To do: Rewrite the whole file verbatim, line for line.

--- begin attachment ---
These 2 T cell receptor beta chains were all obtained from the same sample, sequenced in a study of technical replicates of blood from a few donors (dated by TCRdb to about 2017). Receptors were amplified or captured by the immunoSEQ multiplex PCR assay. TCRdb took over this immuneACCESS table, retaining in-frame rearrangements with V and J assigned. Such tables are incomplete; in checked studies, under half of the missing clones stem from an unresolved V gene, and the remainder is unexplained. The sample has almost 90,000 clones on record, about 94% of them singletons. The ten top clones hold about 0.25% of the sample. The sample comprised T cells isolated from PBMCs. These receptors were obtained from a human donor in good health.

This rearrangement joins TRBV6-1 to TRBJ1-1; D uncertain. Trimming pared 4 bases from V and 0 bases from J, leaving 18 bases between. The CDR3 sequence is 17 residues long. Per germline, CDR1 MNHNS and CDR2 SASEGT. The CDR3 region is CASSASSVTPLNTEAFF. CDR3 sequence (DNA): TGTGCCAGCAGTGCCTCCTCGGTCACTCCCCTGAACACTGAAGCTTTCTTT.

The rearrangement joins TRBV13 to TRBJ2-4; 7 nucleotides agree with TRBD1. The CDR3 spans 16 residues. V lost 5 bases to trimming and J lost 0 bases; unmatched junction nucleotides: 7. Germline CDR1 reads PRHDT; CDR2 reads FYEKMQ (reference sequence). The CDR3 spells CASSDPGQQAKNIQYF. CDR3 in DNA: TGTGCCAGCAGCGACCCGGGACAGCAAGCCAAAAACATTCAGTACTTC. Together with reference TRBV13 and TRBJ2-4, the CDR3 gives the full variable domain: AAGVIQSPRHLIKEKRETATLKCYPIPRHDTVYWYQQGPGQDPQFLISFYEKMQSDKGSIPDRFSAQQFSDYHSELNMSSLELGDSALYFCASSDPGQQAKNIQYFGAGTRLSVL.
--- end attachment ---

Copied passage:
These 2 T cell receptor beta chains were all obtained from the same sample, sequenced in a study of technical replicates of blood from a few donors (dated by TCRdb to about 2017). Receptors were amplified or captured by the immunoSEQ multiplex PCR assay. TCRdb took over this immuneACCESS table, retaining in-frame rearrangements with V and J assigned. Such tables are incomplete; in checked studies, under half of the missing clones stem from an unresolved V gene, and the remainder is unexplained. The sample has almost 90,000 clones on record, about 94% of them singletons. The ten top clones hold about 0.25% of the sample. The sample comprised T cells isolated from PBMCs. These receptors were obtained from a human donor in good health.

This rearrangement joins TRBV6-1 to TRBJ1-1; D uncertain. Trimming pared 4 bases from V and 0 bases from J, leaving 18 bases between. The CDR3 sequence is 17 residues long. Per germline, CDR1 MNHNS and CDR2 SASEGT. The CDR3 region is CASSASSVTPLNTEAFF. CDR3 sequence (DNA): TGTGCCAGCAGTGCCTCCTCGGTCACTCCCCTGAACACTGAAGCTTTCTTT.

The rearrangement joins TRBV13 to TRBJ2-4; 7 nucleotides agree with TRBD1. The CDR3 spans 16 residues. V lost 5 bases to trimming and J lost 0 bases; unmatched junction nucleotides: 7. Germline CDR1 reads PRHDT; CDR2 reads FYEKMQ (reference sequence). The CDR3 spells CASSDPGQQAKNIQYF. CDR3 in DNA: TGTGCCAGCAGCGACCCGGGACAGCAAGCCAAAAACATTCAGTACTTC. Together with reference TRBV13 and TRBJ2-4, the CDR3 gives the full variable domain: AAGVIQSPRHLIKEKRETATLKCYPIPRHDTVYWYQQGPGQDPQFLISFYEKMQSDKGSIPDRFSAQQFSDYHSELNMSSLELGDSALYFCASSDPGQQAKNIQYFGAGTRLSVL.